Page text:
Iron & Wine - Live @ Radio City Music Hall, 01/29/2011

Posted by Greg , Monday, January 31, 2011 2:45 PM

When I last saw Iron & Wine live, at the Tower Theater in Upper Darby, PA (outside of Philadelphia), Sam Beam was drowning.  His face was covered by an enormous beard and even more enormous head of hair, and his songs were swallowed up in dense layers of instrumentation.  He was surrounded by what seemed like a dozen other musicians on stage, and his interactions with the crowd were minimal at best.  Yelling out requests for classic songs seems common at Iron & Wine concerts (and really, at anyone else's, too), but Beam would only occasionally respond to these shouts of old song titles with mumbled remarks like "That's one" and "That's another one."  While the show itself was great, it felt like Beam was retreating into himself, hiding from his audience with as many outward layers of he could muster.

The sold-out Radio City Music Hall saw a very different Sam Beam.  Beard and hair trimmed short, he walked out on stage in a suit and minimal ensemble - a banjo player, a pianist, and two backup singers.  The crowd greeted him warmly, and Beam asked possibly the greatest opening line I've ever heard at a rock show:

"Are you ready to get fucking mellow?"

The band began with straightforward arrangements of "He Lays in the Reins," found on Beam's 2005 collaboration with Calexico, and new song "Half Moon."  I say "straightforward" because the band has developed a reputation for playing wildly different live versions from those found on the studio albums, especially since the tour supporting 2007's The Shepherd's Dog.  Thus, after playing a more ominous "Fever Dream" and stripped-down, saxophone-less "Big Burned Hand," Beam thanked the audience for appreciating the new arrangements, adding, "A song should be a living thing," possibly a response to fans who gripe about deviations from note-for-note renditions of Our Endless Numbered Days.

Beam seemed to be in a great mood, joking with the crowd in a style reminiscent of the late Mitch Hedberg.  After someone yelled a request for a song I couldn't hear (but I'm guessing was "Freebird"), Beam laughed and said, "Are you serious?  Get that shit out of here.  Do you eat the same thing every day?  This is New York!"

After performing the always pretty "My Lady's House," he invited another six musicians on stage - a saxophone/flute, baritone sax, trumpet, bass, and two drummers - to complete the rest of his band.  Beam was not about to be overwhelmed by this ensemble, though.  He stood confidently front-and-center, with the band arrayed in a semi circle behind him.  Despite the large backing band, Beam carried himself with an easygoing swagger, a frontman fully in control of the show.  It was a display of tremendous growth as a performer from his days of whispering confessionals into a home demo recorder.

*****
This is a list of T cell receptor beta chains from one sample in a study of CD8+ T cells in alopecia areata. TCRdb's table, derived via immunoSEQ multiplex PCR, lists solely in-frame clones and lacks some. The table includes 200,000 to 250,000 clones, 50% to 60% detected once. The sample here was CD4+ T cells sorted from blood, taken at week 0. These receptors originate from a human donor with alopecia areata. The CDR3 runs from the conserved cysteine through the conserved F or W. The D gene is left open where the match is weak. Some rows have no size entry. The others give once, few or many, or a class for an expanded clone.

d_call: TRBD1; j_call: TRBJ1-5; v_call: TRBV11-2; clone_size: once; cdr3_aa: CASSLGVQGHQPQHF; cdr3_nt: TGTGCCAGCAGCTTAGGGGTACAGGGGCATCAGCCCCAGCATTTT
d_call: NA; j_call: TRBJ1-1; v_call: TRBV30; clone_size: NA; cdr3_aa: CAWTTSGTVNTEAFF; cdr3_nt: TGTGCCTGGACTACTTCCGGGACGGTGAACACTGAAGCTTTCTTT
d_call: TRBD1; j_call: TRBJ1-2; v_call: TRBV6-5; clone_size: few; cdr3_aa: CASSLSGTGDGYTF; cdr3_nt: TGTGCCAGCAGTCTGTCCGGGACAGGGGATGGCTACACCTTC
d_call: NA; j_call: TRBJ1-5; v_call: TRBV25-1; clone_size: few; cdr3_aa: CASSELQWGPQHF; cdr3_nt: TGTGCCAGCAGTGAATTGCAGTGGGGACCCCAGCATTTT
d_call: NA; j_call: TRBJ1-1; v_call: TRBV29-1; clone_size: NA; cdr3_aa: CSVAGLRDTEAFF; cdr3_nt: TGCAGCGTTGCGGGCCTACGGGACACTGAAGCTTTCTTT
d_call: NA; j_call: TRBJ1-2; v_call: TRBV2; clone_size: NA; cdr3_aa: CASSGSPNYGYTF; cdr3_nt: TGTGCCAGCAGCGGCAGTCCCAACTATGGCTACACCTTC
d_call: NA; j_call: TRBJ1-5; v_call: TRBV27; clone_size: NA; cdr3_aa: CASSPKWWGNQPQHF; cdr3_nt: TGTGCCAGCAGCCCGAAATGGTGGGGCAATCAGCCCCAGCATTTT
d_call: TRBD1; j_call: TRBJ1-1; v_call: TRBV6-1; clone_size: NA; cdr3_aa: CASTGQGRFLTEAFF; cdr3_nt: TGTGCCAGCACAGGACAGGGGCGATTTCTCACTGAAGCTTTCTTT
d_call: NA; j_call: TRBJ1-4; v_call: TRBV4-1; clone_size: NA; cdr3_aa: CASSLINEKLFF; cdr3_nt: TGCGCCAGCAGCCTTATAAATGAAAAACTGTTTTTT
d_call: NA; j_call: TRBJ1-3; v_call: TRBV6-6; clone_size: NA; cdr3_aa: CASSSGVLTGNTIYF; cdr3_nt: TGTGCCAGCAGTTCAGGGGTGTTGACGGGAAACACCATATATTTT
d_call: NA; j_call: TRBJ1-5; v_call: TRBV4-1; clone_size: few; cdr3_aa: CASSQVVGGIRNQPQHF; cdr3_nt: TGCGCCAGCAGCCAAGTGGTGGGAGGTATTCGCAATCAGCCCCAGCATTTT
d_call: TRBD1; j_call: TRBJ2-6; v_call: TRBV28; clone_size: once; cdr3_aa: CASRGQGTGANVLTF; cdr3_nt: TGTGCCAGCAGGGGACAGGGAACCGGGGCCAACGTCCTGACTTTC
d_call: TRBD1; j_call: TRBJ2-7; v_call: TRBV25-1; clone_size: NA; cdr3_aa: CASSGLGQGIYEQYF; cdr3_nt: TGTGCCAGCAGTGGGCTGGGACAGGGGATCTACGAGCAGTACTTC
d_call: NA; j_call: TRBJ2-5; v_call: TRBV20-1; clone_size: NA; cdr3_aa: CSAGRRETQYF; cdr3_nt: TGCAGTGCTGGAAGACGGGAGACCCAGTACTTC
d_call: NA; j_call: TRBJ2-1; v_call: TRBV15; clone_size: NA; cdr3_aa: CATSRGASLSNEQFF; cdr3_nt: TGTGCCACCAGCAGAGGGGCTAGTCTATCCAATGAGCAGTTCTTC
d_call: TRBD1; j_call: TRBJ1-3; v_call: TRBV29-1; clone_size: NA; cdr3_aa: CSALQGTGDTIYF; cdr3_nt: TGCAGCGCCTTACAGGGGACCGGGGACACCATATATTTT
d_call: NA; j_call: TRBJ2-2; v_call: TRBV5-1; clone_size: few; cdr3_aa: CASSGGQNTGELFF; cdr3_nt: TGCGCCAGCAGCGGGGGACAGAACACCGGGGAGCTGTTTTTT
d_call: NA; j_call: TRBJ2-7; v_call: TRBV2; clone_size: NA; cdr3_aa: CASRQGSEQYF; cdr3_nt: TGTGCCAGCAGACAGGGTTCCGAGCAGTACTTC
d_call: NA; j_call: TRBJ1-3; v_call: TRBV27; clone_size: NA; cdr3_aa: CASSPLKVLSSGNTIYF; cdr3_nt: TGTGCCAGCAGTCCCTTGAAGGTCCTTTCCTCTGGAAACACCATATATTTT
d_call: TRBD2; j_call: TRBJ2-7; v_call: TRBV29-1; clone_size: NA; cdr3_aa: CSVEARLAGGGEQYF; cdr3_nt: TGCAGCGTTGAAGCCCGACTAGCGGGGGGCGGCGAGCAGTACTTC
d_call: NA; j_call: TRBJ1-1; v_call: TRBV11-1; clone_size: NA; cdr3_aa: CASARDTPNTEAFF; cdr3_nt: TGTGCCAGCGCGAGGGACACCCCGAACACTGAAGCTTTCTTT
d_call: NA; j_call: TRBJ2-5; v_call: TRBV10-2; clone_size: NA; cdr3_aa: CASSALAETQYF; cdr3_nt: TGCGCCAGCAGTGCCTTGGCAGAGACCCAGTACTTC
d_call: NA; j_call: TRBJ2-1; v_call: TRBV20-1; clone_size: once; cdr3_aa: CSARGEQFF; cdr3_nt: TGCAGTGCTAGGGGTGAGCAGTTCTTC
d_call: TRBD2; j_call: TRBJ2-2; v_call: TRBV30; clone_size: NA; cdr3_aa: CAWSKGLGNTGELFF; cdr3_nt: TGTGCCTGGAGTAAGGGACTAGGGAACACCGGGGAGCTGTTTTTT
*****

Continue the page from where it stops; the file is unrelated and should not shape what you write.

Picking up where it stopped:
Throughout the beginning of the set I had been talking about capturing some of the show on my iPhone.  So, as the band started to play the most upbeat rock n roll I've ever heard from Iron & Wine, my wife whispered, "Maybe you should record this one, whatever it is."  As the vocals came in, we looked at each other in shock - they were playing "Love and Some Verses," the song we danced to at our wedding just six months ago, and at first neither of us recognized it.

The alternate arrangements did not stop there.  The audience was treated to a Caribbean-flavored "House by the Sea," a reverb-heavy dirge of "Sea and the Rhythm," and a lounge-style "Cinder and Smoke."  Overall they sounded great, particularly Kiss Each Other Clean b-side "Summer in Savannah."  Next to the song's name on the setlist I was writing, my only note was "epic."

After the band left the stage, Beam returned for a solo encore.  He asked the audience whether they wanted to hear "the short one or the long one."  Of course the universal response was for the long one, yielding a heartwarming and poignant performance of "The Trapeze Swinger."

This was my first concert at Radio City, and I have to say the sound there is absolutely fantastic.  The only odd moment of the night was when opener Edie Brickell answered a text message during her set.  (In her defense, it was from her daughter, asking whether Brickell could drive her to a friend's house later.  "After about five songs," Brickell announced to the audience.)

Here's the entire setlist:

He Lays in the Reins
Half Moon
Fever Dream
Big Burned Hand
My Lady's House
Naked As We Came
--full ensemble introduced--
Tree by the River
Love and Some Verses
House by the Sea
The Sea and the Rhythm
Me and Lazarus
Summer in Savannah
Boy with a Coin
Rabbit Will Run
Glad Man Singing
Cinder and Smoke
--band leaves for solo encore--
The Trapeze Swinger

What do you think about artists playing alternate versions of their songs?  Would you rather hear a song similar to the way it was recorded, or do you prefer to hear a new rendition?

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